“I have tried to sell several,” Garry Smith says, “and the deals fell through when the bank found out they were salvage titles and couldn’t be fully covered by car insurance to protect the bank’s interest in the vehicle.”
The pool of potential buyers is quite small when a salvage title is involved.
You may be driving a salvage-title car already and not know it. Title washing can make it difficult to determine if your car has been in an accident and rebuilt.
State titling requirements vary, which means that a car that has a salvage title in one state can be driven to a state where an inspection is not required and a clean title will be issued. A car with a clean title is worth thousands more, which makes driving a car to another state well worth the trip for shady rebuilders.
Large insurance companies take advantage of loopholes as well. In 2006, State Farm settled a lawsuit with 49 state attorneys general after admitting it had resold between 30,000 and 50,000 totaled cars without salvage titles.
We would recommend that you avoid salvage title cars at all costs. As you shop:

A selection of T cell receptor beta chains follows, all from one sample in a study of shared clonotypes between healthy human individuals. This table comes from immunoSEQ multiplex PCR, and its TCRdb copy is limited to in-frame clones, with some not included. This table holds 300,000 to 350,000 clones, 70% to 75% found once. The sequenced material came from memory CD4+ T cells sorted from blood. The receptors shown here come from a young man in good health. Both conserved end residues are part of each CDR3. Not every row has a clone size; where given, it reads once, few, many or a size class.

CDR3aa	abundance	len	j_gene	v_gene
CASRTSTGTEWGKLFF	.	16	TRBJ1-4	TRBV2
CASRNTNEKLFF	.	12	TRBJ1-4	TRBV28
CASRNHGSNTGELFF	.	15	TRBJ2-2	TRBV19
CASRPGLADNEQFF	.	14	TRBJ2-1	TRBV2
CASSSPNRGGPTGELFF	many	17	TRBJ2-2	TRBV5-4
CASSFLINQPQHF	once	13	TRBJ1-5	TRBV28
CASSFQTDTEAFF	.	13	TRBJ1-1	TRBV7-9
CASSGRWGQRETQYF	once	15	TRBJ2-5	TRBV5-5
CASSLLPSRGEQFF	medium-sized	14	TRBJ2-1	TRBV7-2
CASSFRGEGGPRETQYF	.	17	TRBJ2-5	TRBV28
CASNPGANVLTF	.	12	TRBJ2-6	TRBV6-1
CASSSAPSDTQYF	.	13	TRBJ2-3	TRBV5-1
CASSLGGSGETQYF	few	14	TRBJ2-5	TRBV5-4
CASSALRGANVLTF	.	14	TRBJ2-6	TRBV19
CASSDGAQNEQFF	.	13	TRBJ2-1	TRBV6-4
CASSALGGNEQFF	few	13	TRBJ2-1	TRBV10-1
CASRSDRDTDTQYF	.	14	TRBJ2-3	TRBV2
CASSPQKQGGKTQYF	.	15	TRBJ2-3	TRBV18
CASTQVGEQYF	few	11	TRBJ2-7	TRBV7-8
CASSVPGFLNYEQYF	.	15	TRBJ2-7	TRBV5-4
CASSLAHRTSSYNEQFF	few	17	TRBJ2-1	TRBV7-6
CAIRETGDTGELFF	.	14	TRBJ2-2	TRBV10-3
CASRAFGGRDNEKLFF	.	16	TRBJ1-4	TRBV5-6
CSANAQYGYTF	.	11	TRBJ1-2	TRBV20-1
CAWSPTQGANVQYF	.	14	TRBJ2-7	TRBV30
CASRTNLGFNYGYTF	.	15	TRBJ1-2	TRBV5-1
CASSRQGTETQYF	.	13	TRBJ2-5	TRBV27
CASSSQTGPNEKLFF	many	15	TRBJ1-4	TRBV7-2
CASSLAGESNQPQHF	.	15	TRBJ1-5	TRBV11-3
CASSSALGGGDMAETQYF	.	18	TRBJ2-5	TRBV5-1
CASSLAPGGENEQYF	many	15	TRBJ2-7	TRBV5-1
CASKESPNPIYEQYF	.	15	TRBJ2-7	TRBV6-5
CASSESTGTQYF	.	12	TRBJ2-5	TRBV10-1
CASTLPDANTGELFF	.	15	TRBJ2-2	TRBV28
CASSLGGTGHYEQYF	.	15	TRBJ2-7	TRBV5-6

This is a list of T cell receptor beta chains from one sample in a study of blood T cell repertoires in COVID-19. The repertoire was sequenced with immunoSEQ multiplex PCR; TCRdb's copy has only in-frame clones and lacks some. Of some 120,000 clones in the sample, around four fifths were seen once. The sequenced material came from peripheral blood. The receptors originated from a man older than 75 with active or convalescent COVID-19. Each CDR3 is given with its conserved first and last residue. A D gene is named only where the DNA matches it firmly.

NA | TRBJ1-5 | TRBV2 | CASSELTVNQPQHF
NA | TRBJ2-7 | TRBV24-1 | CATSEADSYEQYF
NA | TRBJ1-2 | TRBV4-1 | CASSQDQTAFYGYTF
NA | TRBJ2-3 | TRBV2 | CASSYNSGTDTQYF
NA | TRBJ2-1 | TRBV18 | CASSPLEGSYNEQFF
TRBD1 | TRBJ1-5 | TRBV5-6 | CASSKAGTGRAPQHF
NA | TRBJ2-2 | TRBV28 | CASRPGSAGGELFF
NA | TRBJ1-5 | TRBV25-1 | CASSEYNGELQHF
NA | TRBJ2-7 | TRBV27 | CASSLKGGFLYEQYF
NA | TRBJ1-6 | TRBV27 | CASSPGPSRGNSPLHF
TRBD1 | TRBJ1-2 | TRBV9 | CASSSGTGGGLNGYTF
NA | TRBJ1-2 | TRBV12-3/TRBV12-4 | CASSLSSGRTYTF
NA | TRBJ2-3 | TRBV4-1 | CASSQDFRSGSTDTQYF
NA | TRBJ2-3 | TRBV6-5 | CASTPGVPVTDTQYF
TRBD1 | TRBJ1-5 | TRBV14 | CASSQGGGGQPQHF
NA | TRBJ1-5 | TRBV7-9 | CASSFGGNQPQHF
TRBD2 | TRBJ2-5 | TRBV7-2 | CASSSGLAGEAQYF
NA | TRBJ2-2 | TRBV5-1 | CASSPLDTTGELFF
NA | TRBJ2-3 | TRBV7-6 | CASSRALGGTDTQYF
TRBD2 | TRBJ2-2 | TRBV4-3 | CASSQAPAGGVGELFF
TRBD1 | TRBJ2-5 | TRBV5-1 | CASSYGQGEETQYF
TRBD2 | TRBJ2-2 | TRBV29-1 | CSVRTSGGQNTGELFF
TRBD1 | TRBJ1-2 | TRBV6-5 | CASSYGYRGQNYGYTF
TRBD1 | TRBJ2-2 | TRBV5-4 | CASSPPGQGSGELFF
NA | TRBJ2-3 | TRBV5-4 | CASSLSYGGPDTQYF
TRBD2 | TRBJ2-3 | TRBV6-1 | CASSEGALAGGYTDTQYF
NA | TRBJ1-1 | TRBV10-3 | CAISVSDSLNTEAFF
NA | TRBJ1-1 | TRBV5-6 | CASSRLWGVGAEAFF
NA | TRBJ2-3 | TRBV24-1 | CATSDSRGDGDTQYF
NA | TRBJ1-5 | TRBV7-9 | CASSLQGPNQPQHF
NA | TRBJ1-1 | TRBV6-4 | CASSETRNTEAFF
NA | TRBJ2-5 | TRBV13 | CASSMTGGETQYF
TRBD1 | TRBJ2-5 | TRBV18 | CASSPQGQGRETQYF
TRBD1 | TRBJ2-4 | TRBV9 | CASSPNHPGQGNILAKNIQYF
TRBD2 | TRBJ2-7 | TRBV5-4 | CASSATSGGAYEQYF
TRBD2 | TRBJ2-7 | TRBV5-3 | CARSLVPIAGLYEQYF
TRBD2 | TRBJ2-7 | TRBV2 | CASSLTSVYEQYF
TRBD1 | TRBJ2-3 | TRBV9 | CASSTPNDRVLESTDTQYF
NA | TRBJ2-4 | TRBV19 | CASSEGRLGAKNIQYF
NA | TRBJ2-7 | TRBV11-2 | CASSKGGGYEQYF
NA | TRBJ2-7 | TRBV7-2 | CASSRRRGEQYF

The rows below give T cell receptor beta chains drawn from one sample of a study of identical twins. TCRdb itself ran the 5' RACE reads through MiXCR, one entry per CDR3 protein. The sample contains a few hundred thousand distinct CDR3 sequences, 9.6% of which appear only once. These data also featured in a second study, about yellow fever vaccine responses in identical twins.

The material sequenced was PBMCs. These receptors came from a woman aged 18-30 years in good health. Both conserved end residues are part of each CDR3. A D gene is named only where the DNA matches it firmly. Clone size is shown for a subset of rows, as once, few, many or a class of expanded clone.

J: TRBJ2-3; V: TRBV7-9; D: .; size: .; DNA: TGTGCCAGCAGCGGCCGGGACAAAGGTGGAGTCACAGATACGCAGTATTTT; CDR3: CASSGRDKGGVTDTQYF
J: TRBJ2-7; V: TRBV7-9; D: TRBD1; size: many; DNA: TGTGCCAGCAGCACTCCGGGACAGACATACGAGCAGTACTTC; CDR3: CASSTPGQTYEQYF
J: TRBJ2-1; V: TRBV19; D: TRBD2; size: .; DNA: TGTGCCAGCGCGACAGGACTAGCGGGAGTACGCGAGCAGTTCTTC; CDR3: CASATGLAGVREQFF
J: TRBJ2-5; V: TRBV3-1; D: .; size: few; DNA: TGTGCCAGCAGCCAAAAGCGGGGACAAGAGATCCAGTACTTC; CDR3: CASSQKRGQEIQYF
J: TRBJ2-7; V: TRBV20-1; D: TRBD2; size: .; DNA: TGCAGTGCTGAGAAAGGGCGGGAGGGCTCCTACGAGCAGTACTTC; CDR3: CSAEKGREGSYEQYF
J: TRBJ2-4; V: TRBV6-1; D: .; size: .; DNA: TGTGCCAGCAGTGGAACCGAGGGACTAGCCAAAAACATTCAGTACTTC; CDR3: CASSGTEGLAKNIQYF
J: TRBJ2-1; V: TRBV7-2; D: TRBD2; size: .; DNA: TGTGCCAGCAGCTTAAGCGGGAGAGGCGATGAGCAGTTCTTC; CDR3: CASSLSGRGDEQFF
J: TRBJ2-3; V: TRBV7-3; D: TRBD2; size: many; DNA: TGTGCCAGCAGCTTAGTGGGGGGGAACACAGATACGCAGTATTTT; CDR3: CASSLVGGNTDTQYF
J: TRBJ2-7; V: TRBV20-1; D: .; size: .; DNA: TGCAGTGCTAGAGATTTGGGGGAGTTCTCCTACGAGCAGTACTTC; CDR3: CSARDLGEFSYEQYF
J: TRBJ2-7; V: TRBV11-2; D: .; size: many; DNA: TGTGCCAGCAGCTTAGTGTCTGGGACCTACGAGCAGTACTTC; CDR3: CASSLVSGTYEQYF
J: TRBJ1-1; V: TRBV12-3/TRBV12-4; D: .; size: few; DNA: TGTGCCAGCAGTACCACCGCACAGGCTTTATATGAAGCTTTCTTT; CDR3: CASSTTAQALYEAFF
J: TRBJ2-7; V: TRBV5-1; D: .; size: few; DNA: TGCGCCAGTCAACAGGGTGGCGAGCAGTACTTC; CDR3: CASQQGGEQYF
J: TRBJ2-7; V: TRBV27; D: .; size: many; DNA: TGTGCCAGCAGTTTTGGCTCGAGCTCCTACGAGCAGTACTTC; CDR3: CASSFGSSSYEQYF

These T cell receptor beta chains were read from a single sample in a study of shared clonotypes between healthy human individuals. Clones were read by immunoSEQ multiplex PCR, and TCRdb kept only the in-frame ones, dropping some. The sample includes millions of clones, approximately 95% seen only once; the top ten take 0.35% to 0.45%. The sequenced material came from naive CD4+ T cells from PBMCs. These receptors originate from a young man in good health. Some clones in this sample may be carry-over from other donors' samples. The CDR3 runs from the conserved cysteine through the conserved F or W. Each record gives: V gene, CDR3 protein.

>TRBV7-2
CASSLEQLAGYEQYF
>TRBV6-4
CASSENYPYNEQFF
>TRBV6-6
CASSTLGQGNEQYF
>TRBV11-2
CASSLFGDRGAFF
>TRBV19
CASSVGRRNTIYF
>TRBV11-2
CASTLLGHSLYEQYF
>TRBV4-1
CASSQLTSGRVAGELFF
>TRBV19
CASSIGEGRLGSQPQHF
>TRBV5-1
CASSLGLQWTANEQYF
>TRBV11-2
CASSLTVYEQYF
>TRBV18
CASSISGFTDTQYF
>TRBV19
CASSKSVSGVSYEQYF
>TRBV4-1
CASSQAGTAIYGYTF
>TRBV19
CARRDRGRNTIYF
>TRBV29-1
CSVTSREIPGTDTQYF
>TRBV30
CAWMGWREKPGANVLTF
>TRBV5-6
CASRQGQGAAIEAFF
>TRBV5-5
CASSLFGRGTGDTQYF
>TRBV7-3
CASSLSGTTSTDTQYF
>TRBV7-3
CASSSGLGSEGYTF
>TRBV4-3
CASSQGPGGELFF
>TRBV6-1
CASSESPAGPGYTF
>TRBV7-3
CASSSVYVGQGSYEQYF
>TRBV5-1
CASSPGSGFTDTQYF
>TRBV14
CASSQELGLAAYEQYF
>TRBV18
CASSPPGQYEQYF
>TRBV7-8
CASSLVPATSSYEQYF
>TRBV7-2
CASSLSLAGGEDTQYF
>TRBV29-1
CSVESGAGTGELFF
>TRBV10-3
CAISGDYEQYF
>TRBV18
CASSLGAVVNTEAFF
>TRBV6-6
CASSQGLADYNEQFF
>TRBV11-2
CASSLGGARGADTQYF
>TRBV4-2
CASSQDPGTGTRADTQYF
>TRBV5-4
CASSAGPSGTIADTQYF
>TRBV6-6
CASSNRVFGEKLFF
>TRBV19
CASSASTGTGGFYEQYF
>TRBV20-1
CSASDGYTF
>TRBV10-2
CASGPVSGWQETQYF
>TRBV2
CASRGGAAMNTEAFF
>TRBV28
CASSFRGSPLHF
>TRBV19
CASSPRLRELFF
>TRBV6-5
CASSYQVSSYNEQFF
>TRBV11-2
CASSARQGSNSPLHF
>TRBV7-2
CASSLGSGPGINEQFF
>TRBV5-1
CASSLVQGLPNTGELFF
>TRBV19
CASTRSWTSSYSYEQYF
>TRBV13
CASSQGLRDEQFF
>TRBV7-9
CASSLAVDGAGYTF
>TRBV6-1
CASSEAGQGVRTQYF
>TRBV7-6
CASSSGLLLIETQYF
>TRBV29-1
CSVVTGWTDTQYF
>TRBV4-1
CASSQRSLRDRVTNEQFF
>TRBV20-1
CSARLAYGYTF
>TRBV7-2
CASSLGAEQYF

•Have a trusted professional mechanic check out any vehicle you are considering. The better the deal you’re getting, the more you should insist on an inspection.
•Get a vehicle history report. Carfax and Autocheck are the top two providers. The money will be well spent if you discover a salvage title.
•Check with your local DMV in regards to their salvage title laws. Each state has different guidelines for salvage titles. Understand the local policies before you buy.
•Check the National Motor Vehicle Title Information System. This federal database was supposed to cut down on title fraud. While it has helped, it is incomplete, as not all states participate. Search the database for the VIN of any car you are interested in.
•Check with your insurance company in regard to coverage and car insurance rates before you buy.